It’s been working so well I think there’s a lot of young people that maybe want to be artists, but they don’t know they have it in them. There are people that don’t want to be artists that don’t realize they have it in them. And on the flip side, there are people that want to be artists and realize that they’re way better at something else and I think the workshop just kind of helps them get their footing and figure out exactly what it is they want to do with themselves. I use all my resources and call upon various colleagues to help make things happen for them.
TBS: How long have you been conducting these workshops?
RD: This is my second year physically conducting them and so it’s been going pretty well. It’s been a long time coming, but since Newark Mayor Ras Baraka got involved, he’s been really helpful with helping me procure the funds to execute them and now we’re expanding. We’re expanding to cities outside of Newark and we’re expanding from workshops to actual schools.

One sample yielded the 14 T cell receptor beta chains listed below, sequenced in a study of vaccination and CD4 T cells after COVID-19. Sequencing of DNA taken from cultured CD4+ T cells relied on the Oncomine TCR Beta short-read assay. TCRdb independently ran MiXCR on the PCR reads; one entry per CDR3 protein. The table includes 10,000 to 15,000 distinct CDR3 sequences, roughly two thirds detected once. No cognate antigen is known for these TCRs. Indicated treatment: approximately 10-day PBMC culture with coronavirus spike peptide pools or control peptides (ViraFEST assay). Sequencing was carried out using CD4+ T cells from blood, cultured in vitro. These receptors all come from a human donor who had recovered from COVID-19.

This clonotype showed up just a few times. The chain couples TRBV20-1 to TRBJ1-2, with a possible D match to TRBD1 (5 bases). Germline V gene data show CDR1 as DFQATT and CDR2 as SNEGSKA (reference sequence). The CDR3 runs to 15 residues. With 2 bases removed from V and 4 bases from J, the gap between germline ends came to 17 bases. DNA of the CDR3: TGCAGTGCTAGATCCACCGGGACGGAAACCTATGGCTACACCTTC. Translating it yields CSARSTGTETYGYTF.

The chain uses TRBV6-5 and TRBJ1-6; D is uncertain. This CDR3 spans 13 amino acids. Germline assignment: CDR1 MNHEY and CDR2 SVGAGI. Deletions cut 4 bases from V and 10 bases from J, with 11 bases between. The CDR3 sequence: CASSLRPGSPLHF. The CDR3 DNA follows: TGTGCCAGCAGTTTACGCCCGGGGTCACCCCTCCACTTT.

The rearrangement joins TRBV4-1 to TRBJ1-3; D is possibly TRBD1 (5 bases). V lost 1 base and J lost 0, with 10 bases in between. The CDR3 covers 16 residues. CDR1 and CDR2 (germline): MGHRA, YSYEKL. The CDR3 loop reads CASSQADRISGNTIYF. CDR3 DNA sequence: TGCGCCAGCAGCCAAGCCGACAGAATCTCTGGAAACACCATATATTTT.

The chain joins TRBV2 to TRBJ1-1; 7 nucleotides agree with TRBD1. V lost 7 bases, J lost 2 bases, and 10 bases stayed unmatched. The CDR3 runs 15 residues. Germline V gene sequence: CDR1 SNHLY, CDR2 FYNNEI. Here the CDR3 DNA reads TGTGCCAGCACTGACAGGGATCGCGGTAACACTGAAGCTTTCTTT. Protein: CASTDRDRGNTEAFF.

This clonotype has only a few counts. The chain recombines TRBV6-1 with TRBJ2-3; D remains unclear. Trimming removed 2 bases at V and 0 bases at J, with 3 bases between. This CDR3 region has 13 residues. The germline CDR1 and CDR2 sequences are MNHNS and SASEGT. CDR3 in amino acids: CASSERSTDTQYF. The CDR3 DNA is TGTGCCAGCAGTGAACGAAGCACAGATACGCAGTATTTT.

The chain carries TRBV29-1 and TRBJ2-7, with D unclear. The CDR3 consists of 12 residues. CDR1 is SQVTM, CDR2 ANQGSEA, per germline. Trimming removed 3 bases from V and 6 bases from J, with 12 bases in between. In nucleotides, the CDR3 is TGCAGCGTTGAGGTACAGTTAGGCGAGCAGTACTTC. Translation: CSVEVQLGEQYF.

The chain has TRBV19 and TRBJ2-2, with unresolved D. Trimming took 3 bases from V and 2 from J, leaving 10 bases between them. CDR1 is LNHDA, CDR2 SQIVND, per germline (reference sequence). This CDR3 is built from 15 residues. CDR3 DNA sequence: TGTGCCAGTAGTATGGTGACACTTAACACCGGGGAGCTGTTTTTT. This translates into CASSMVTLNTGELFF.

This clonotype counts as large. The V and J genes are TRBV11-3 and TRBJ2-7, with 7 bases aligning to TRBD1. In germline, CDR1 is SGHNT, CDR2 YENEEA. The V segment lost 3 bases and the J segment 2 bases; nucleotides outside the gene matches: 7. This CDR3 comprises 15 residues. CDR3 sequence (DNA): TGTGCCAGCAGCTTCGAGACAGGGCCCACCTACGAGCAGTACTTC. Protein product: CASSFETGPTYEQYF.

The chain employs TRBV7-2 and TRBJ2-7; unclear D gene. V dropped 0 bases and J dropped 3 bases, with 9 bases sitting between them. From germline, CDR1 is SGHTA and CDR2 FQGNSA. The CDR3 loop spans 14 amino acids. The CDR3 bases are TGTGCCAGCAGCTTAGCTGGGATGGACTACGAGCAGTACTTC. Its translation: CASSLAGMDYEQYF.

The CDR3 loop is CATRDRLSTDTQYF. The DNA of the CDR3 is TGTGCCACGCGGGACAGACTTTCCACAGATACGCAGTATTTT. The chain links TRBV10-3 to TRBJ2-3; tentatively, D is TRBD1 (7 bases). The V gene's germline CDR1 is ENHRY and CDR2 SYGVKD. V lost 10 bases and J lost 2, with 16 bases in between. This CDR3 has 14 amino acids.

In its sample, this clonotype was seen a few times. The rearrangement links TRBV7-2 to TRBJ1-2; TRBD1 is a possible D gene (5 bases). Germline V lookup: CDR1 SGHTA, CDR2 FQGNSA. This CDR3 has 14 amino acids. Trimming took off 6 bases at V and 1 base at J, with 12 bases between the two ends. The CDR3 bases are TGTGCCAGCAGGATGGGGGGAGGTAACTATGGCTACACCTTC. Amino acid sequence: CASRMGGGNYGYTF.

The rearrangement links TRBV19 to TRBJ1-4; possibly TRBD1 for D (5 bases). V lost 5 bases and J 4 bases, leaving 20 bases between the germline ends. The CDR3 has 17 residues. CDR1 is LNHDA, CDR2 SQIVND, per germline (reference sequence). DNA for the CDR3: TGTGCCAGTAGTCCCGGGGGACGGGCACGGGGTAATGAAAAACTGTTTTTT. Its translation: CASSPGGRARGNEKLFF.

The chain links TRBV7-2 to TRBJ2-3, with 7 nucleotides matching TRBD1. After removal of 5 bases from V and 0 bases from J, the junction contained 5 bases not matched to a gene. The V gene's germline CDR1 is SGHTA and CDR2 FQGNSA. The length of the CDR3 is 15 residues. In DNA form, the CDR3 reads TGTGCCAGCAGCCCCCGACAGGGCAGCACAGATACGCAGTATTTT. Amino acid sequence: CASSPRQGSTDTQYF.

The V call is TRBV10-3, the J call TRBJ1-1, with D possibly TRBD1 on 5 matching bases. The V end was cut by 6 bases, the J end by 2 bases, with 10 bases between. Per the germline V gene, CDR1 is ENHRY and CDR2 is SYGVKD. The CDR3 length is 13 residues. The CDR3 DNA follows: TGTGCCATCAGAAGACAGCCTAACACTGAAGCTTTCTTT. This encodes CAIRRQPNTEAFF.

TBS: This is an exciting year because you will be expanding into an actual school, is that right?
RD: Yes. Just recently IArts Media Institute, it’s a newly formed school—it’s actually forming as we speak. I believe the start date is going to be sometime in the summer, but it’s a collective of workshops similar to mine and the media blitz will start on it in a minute, but there’s all sorts of behind the scenes build up for various artists that are going to be conducting workshops of their specialty like Clue, I think, is doing a workshop, you’ve got Chuck from All Hip Hop; I believe he’s doing like a social media workshop just to give a couple of examples. But this is actually a vocational school that is launching in the city of Newark, so that’s something that I’m a part of in conjunction to conducting my own personal workshops that I do throughout the city of Newark as well as other cities. My most recent endeavor is I will be teaching at the Bergen PAC (Performing Arts Center) and that’s based out in Englewood, New Jersey, so it’s spreading to the burbs! [Laughs] It started in the hood and now it’s spreading to the burbs and pretty soon we’ll have private workshops as well where students will eventually pay tuition. I mean, it’s really a steadfast, growing thing so I’m just keeping that up and trying to make ends meet and trying to get to the studio at the same time – so it’s rough. [Laughs]
TBS: That’s amazing though. So what will you be teaching?